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Publication numberUS4214874 A
Publication typeGrant
Application numberUS 06/010,234
Publication dateJul 29, 1980
Filing dateFeb 8, 1979
Priority dateFeb 8, 1979
Publication number010234, 06010234, US 4214874 A, US 4214874A, US-A-4214874, US4214874 A, US4214874A
InventorsFred K. White
Original AssigneeAmerican Hospital Supply Corporation
Export CitationBiBTeX, EndNote, RefMan
External Links: USPTO, USPTO Assignment, Espacenet
With an anticoagulant
US 4214874 A
Abstract
Combination and method for mixing a blood sample and an anticoagulant within a collection tube and for then capturing, removing and discarding the mixing element without danger of direct contact between the blood sample and the technician. The full combination includes a blood collection tube, at least one resilient end cap for the tube having a cavity which extends well beyond that tube when the cap is in place, a magnetic element slidable within the tube and receivable in the cap, and a magnet for shifting the magnetic element. After being directed into the cap following a mixing operation, the blood-covered magnetic element may be held within the cavity by finger pressure on the cap and discarded along with the cap.
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Claims(19)
I claim:
1. A method for mixing blood with anticoagulant in a collection tube and thereafter safely removing the mixing element therefrom, said method involving the preliminary steps of drawing blood into a collection tube containing anticoagulant, introducing a magnetic element into said tube, sealing the ends of the tube, and thereafter moving a magnet back and forth along the outside of the tube to shift the magnetic element within the tube and thereby mix the blood and anticoagulant together, wherein the improvement comprises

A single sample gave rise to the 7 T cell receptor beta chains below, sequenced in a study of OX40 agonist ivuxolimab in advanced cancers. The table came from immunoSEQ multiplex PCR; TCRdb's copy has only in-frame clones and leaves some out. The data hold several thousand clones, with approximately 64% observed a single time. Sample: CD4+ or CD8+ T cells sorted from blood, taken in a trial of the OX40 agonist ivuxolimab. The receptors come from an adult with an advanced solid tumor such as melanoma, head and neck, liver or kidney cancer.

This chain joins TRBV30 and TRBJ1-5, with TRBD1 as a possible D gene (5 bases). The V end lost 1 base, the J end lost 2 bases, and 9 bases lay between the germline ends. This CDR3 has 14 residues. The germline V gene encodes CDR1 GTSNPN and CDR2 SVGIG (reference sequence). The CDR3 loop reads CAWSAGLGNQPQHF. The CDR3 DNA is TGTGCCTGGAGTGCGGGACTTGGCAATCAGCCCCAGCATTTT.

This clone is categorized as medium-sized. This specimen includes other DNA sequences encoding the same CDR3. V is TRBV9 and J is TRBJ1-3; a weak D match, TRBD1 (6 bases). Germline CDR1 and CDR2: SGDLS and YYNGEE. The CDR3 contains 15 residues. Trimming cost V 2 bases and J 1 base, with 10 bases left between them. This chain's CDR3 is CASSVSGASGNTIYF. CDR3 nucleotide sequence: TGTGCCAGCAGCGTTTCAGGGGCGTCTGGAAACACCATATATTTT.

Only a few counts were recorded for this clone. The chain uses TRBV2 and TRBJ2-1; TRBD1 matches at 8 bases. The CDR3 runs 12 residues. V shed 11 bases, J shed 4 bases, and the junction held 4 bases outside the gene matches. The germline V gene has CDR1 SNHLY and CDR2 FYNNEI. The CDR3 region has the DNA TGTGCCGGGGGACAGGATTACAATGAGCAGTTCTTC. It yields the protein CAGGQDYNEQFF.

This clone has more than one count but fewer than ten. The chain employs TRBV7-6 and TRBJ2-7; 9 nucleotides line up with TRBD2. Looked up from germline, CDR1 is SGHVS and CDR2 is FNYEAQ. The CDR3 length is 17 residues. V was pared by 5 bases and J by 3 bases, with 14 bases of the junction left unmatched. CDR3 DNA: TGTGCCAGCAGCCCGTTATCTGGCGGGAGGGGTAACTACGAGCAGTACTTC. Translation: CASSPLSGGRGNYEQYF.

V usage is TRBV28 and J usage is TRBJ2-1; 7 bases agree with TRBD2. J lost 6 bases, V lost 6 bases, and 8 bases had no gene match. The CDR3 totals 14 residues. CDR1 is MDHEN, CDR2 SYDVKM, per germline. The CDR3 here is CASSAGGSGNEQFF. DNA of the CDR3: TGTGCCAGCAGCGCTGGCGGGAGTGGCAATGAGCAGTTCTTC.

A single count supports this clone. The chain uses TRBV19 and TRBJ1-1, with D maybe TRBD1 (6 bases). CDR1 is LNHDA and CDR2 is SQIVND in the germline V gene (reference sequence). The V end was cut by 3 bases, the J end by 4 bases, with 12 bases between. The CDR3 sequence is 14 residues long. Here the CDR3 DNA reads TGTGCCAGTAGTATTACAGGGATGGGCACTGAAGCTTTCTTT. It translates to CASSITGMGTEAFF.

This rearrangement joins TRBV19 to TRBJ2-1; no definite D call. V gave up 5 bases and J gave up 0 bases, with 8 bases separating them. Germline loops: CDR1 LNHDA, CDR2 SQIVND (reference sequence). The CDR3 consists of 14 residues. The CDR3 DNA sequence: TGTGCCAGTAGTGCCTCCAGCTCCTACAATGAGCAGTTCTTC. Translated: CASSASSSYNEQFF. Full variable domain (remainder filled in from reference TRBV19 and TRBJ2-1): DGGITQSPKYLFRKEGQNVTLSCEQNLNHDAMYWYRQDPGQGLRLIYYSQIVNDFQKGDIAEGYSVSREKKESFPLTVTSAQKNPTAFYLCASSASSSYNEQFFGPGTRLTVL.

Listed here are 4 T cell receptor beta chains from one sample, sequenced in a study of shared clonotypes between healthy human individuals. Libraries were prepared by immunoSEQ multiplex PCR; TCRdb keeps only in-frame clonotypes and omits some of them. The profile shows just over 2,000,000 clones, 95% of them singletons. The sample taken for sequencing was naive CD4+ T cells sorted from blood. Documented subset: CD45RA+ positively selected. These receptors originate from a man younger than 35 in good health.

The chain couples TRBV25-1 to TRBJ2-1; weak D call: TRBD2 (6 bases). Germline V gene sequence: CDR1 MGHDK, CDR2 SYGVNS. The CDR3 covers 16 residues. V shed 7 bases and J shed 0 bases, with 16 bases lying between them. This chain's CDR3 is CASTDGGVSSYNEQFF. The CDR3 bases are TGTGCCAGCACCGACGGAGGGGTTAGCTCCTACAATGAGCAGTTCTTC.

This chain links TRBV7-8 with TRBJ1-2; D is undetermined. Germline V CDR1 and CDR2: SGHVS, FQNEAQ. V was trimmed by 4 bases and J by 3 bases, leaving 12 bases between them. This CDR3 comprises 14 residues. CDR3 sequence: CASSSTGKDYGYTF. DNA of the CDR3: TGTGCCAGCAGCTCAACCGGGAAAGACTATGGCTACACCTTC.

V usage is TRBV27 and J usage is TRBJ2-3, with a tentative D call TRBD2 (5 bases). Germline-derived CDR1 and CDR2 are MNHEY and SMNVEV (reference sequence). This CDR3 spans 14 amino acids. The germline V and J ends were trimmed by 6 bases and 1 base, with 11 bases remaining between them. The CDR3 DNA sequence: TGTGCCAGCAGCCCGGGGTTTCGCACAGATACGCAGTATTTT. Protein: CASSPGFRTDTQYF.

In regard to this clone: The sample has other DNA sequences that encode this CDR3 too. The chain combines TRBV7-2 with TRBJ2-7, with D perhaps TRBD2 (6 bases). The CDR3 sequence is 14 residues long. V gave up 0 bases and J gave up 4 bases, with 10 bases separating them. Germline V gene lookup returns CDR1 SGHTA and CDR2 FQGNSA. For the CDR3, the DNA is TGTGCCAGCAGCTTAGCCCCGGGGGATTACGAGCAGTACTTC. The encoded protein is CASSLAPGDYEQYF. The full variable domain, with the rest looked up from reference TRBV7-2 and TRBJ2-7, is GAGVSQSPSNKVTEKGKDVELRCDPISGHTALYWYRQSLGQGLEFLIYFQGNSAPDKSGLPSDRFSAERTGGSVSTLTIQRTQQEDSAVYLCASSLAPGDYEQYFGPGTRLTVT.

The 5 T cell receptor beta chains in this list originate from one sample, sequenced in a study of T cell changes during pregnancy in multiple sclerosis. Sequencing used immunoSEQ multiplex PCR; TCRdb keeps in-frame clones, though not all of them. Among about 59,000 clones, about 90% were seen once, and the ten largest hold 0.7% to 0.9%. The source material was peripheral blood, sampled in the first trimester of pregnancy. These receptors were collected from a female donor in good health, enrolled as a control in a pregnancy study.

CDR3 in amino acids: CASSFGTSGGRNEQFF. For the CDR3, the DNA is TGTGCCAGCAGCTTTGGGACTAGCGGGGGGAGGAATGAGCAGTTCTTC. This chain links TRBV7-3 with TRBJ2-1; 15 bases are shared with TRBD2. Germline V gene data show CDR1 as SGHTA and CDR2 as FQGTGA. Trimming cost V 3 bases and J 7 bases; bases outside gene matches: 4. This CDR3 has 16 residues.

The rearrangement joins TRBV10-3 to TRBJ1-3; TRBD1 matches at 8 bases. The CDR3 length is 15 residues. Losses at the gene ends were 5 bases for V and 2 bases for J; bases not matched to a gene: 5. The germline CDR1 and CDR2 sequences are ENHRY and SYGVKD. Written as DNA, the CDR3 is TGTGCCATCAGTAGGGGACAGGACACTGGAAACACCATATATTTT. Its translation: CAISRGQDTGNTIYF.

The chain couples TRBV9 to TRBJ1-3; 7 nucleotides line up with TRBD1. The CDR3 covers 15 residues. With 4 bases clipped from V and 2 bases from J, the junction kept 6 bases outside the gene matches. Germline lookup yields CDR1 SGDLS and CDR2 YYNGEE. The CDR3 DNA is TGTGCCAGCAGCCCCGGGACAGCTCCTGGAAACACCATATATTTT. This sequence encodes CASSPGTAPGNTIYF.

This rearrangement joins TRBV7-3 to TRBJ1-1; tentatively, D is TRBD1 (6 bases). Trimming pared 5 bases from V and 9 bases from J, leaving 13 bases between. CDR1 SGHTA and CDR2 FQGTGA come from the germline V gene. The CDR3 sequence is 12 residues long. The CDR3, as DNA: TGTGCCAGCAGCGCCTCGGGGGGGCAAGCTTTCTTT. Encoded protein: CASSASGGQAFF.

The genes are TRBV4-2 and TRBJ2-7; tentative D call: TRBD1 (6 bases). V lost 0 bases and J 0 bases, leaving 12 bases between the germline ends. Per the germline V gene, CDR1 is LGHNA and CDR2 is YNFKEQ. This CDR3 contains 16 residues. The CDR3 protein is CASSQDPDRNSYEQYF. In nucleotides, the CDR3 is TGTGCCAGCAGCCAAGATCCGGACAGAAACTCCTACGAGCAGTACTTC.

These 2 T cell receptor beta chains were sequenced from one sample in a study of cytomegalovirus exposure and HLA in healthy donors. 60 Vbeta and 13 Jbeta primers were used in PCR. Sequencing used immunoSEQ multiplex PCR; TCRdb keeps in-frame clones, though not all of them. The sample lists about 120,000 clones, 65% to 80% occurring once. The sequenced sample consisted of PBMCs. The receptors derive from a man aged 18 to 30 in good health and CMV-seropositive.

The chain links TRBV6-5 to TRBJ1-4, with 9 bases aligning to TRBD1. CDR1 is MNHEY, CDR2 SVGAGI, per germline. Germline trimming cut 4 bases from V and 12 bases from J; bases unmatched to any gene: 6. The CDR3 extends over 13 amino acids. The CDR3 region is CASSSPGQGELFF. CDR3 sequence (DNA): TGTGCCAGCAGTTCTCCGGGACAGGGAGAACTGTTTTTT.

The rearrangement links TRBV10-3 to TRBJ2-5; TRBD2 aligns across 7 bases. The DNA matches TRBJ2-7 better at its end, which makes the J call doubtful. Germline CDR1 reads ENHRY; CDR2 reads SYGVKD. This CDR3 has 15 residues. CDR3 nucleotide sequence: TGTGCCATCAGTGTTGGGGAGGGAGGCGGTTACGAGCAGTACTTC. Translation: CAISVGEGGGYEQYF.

utilizing an elongated tubular resilient cap as the means for sealing at least one end of said tube, said cap providing an elongated cavity having a mouth portion sealingly and removably receiving an end of said tube and having a main cavity portion extending beyond said tube, moving said magnet to shift said element into said cavity of said cap after said blood and anticoagulant have been mixed in said tube, and thereafter removing and discarding said cap with the blood-coated magnetic element captured therein.
2. The method of claim 1 in which the combined length of said mouth portion and said main portion of said cavity is substantially greater than the length of said magnetic element.
3. The method of claims 1 or 2 in which said step of removing said cap is accompanied by the further step of squeezing the portion of said cap extending beyond said tube between the user's fingers so that said magnetic element is gripped and held between interior surface portions of said cap.
4. The method of claims 1 or 2 in which said magnet is annular and is loosely fitted about said tube for shifting said magnet during said mixing step, said step of moving said magnet to shift said element into the cavity of said cap including the step of moving said annular magnet off of said tube and axially away from said cap.